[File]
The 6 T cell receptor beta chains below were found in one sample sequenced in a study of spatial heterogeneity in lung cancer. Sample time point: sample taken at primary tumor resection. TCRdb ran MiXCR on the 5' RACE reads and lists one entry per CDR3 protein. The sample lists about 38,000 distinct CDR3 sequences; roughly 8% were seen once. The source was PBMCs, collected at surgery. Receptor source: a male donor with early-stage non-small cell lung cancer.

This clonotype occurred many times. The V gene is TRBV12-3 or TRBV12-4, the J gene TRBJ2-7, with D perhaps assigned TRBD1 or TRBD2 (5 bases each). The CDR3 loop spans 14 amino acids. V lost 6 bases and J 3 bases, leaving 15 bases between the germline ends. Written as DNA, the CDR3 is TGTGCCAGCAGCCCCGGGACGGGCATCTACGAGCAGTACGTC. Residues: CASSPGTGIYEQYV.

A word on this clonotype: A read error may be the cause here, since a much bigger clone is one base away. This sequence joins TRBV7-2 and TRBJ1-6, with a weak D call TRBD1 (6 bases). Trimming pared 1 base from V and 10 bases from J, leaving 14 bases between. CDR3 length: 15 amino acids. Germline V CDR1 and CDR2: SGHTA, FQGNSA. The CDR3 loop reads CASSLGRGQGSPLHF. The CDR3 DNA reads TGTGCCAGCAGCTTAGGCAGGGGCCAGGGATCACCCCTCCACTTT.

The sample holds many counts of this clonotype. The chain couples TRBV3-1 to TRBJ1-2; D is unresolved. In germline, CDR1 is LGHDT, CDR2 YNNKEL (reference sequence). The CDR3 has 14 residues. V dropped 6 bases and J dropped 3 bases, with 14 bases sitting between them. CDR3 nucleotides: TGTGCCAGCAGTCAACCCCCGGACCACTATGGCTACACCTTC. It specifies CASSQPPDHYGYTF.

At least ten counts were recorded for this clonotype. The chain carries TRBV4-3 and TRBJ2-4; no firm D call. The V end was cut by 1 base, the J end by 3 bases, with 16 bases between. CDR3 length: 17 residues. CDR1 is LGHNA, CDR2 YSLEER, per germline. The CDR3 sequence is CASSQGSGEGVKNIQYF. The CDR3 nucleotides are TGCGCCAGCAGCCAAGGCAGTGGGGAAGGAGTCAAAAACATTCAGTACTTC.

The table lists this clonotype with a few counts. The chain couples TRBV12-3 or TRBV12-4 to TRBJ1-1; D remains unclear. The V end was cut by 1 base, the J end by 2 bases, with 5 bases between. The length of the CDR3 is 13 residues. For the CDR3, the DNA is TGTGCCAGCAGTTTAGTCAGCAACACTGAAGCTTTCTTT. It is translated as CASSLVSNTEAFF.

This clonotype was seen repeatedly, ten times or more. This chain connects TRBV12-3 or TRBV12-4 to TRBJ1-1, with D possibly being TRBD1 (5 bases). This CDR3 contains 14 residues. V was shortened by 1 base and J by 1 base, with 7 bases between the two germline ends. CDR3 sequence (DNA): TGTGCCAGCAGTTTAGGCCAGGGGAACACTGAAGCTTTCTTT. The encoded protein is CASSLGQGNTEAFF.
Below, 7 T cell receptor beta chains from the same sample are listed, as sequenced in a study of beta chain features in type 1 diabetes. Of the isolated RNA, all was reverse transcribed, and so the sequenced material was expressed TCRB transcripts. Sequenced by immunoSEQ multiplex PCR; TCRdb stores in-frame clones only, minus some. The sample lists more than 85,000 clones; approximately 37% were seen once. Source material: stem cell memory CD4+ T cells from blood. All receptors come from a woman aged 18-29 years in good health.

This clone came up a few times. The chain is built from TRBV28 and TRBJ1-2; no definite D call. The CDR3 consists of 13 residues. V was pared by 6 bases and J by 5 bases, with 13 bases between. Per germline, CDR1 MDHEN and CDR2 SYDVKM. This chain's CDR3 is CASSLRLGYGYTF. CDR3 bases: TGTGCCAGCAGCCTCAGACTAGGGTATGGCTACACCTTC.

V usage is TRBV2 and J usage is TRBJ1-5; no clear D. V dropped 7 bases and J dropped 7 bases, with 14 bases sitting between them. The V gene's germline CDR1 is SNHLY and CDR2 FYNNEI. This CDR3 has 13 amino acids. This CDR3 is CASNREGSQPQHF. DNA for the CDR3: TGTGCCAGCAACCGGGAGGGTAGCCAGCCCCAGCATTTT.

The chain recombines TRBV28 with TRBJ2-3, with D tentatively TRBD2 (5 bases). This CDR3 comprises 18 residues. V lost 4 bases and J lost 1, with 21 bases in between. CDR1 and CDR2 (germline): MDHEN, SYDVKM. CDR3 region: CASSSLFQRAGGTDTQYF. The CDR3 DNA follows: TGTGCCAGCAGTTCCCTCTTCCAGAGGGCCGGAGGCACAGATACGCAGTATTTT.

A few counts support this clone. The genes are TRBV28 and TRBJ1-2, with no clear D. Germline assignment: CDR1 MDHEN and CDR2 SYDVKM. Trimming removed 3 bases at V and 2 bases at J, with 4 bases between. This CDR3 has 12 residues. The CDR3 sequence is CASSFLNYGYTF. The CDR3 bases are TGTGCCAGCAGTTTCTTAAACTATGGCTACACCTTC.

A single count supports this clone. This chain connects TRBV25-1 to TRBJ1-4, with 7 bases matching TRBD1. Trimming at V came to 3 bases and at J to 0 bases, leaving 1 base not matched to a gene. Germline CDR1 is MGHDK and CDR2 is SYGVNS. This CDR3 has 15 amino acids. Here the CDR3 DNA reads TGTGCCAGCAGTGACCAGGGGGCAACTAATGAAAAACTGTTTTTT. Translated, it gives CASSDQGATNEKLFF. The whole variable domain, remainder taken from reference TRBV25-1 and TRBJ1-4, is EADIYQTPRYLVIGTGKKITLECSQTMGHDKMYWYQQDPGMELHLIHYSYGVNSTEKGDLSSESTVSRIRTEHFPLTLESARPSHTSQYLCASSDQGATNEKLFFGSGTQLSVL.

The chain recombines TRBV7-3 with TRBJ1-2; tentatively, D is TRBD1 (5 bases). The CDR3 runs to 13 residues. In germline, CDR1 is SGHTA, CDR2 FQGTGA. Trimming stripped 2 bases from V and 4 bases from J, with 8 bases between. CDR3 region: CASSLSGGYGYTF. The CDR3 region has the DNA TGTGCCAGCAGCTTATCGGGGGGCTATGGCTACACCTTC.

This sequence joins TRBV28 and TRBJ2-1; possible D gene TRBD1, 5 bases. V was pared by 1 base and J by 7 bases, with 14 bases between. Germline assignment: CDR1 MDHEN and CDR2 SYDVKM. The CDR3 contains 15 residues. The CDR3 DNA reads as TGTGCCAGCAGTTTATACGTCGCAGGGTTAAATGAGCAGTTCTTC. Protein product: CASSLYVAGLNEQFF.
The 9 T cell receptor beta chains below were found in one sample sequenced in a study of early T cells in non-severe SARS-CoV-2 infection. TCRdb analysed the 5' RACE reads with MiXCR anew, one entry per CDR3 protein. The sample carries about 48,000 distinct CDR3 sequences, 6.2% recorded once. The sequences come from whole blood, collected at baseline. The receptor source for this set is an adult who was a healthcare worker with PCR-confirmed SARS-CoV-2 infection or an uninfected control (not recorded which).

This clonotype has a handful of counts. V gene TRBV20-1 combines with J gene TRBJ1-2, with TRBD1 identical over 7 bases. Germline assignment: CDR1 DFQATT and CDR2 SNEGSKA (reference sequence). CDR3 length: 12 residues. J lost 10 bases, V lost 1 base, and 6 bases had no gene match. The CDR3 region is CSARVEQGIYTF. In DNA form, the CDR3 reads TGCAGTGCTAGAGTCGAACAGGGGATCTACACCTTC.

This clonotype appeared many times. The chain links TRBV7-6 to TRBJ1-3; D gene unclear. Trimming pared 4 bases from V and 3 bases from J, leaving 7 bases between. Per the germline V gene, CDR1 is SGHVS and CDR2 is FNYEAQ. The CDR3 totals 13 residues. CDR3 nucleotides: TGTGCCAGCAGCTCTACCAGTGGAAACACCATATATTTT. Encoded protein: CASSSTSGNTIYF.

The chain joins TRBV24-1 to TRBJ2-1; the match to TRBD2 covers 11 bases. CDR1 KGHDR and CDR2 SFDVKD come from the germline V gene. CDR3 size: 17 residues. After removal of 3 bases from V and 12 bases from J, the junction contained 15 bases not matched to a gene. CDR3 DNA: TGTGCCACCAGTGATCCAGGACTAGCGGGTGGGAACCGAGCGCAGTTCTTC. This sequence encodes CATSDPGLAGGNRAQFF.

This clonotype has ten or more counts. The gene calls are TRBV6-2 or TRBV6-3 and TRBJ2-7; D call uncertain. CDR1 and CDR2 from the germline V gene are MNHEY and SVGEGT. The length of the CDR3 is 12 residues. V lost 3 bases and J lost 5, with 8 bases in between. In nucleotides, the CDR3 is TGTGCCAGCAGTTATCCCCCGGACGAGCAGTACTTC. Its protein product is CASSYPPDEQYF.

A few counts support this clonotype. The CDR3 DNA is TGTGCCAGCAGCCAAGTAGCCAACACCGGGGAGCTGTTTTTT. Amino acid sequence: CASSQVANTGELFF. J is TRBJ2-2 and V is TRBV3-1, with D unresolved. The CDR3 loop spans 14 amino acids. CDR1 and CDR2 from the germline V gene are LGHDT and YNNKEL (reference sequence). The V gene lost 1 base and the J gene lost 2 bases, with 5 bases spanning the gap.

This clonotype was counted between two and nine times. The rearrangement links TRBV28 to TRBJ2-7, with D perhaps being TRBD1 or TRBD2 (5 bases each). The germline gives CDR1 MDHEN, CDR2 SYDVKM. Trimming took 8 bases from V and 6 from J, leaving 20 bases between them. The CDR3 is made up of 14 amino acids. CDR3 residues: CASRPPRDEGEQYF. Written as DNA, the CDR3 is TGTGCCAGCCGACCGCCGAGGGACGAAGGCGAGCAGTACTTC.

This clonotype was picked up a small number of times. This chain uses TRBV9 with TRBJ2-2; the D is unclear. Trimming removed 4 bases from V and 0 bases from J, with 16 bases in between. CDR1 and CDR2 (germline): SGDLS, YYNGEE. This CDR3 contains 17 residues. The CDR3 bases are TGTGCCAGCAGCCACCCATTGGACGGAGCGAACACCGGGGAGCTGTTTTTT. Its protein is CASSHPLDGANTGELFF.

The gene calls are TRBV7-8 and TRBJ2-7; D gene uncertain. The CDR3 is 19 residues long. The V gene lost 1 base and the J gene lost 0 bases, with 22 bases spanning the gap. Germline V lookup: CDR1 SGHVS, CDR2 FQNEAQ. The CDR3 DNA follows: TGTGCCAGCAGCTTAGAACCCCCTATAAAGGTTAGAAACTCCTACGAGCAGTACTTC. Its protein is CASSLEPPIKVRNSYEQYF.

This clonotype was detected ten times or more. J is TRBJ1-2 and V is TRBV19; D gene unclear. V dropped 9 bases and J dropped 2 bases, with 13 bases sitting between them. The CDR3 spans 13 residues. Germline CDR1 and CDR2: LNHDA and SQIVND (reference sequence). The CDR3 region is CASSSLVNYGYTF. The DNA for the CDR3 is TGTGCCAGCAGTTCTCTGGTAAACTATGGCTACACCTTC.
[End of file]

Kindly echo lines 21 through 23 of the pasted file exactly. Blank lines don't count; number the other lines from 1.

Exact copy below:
A few counts support this clonotype. The CDR3 DNA is TGTGCCAGCAGCCAAGTAGCCAACACCGGGGAGCTGTTTTTT. Amino acid sequence: CASSQVANTGELFF. J is TRBJ2-2 and V is TRBV3-1, with D unresolved. The CDR3 loop spans 14 amino acids. CDR1 and CDR2 from the germline V gene are LGHDT and YNNKEL (reference sequence). The V gene lost 1 base and the J gene lost 2 bases, with 5 bases spanning the gap.

This clonotype was counted between two and nine times. The rearrangement links TRBV28 to TRBJ2-7, with D perhaps being TRBD1 or TRBD2 (5 bases each). The germline gives CDR1 MDHEN, CDR2 SYDVKM. Trimming took 8 bases from V and 6 from J, leaving 20 bases between them. The CDR3 is made up of 14 amino acids. CDR3 residues: CASRPPRDEGEQYF. Written as DNA, the CDR3 is TGTGCCAGCCGACCGCCGAGGGACGAAGGCGAGCAGTACTTC.

This clonotype was picked up a small number of times. This chain uses TRBV9 with TRBJ2-2; the D is unclear. Trimming removed 4 bases from V and 0 bases from J, with 16 bases in between. CDR1 and CDR2 (germline): SGDLS, YYNGEE. This CDR3 contains 17 residues. The CDR3 bases are TGTGCCAGCAGCCACCCATTGGACGGAGCGAACACCGGGGAGCTGTTTTTT. Its protein is CASSHPLDGANTGELFF.